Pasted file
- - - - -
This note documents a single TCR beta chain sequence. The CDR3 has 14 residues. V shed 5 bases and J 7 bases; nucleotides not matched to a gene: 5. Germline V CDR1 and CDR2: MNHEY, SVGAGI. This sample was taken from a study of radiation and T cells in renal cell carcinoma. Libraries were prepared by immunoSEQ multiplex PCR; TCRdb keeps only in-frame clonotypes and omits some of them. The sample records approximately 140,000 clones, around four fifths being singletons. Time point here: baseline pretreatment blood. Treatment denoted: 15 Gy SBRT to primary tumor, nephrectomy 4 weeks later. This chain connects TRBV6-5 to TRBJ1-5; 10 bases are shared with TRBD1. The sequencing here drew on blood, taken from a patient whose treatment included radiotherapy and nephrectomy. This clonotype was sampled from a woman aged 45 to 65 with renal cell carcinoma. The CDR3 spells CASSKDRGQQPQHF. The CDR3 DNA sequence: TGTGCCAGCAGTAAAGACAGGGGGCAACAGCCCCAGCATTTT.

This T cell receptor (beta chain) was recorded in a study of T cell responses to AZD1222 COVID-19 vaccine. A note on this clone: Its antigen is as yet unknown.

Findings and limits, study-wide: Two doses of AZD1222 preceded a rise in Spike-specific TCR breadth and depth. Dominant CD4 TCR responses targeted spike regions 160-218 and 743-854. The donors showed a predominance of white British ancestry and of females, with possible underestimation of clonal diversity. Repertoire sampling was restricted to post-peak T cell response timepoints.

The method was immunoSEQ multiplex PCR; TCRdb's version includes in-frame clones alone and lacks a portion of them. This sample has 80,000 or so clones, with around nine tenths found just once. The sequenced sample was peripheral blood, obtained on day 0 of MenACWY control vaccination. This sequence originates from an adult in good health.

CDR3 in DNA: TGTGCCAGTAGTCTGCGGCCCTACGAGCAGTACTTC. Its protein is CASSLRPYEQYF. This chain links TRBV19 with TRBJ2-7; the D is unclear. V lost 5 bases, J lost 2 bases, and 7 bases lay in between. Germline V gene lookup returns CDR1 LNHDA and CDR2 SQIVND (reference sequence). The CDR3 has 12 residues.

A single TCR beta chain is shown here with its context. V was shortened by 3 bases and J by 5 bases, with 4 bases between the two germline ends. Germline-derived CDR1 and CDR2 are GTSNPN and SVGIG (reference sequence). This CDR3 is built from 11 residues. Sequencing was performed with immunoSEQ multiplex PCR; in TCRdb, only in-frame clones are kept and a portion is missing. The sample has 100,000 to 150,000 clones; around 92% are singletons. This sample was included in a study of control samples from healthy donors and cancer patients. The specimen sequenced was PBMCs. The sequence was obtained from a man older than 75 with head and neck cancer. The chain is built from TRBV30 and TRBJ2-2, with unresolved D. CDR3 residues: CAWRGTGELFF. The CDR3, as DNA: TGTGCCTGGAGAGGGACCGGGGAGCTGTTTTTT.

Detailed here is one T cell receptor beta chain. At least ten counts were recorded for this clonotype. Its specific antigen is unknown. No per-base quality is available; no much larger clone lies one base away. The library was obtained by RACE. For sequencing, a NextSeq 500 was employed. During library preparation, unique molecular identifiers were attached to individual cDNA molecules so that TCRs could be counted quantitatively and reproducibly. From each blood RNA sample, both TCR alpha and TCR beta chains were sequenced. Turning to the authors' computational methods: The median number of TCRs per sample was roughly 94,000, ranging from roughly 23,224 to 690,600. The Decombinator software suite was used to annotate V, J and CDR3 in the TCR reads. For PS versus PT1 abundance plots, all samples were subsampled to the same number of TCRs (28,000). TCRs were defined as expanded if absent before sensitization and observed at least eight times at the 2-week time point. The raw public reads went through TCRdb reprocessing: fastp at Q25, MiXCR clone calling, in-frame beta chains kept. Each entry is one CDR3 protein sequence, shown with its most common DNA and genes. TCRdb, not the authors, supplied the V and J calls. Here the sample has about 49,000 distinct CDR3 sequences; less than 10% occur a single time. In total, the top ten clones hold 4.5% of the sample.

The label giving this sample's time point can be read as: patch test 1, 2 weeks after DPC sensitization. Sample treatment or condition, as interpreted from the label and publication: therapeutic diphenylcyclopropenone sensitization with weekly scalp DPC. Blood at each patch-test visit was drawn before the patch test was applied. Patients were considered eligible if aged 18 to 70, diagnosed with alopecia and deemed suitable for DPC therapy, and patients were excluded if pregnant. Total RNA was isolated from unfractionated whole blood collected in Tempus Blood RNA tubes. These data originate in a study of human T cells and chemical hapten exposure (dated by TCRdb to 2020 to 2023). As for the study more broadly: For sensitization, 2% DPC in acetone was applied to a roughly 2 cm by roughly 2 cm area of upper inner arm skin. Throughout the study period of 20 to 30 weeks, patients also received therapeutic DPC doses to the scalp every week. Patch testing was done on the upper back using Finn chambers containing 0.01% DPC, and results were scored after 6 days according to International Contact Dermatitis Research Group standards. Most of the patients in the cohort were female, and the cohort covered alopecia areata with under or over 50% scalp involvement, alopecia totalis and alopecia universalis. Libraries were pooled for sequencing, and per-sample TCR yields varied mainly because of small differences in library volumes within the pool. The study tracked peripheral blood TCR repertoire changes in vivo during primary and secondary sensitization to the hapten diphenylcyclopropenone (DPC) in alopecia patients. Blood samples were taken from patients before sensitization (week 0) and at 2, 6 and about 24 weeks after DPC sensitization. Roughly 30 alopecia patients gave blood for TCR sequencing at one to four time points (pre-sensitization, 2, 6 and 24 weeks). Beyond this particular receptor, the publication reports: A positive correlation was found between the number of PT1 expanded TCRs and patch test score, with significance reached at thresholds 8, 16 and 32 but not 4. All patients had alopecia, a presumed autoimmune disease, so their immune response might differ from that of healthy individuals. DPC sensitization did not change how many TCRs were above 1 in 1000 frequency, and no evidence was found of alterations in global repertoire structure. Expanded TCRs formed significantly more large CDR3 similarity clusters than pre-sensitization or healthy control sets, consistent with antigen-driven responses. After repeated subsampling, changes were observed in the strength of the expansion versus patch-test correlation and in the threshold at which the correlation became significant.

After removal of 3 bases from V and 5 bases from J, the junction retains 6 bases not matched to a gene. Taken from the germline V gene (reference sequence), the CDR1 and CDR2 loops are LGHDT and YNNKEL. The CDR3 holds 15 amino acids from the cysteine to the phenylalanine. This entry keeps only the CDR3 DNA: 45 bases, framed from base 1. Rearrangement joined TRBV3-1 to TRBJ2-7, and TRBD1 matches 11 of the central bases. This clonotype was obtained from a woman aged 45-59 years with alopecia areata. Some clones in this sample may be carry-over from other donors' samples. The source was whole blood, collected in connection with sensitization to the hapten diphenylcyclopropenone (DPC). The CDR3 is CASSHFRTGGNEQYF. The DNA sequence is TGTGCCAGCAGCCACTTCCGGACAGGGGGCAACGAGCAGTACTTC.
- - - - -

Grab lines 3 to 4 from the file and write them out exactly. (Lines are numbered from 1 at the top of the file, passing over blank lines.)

Findings and limits, study-wide: Two doses of AZD1222 preceded a rise in Spike-specific TCR breadth and depth. Dominant CD4 TCR responses targeted spike regions 160-218 and 743-854. The donors showed a predominance of white British ancestry and of females, with possible underestimation of clonal diversity. Repertoire sampling was restricted to post-peak T cell response timepoints.

The method was immunoSEQ multiplex PCR; TCRdb's version includes in-frame clones alone and lacks a portion of them. This sample has 80,000 or so clones, with around nine tenths found just once. The sequenced sample was peripheral blood, obtained on day 0 of MenACWY control vaccination. This sequence originates from an adult in good health.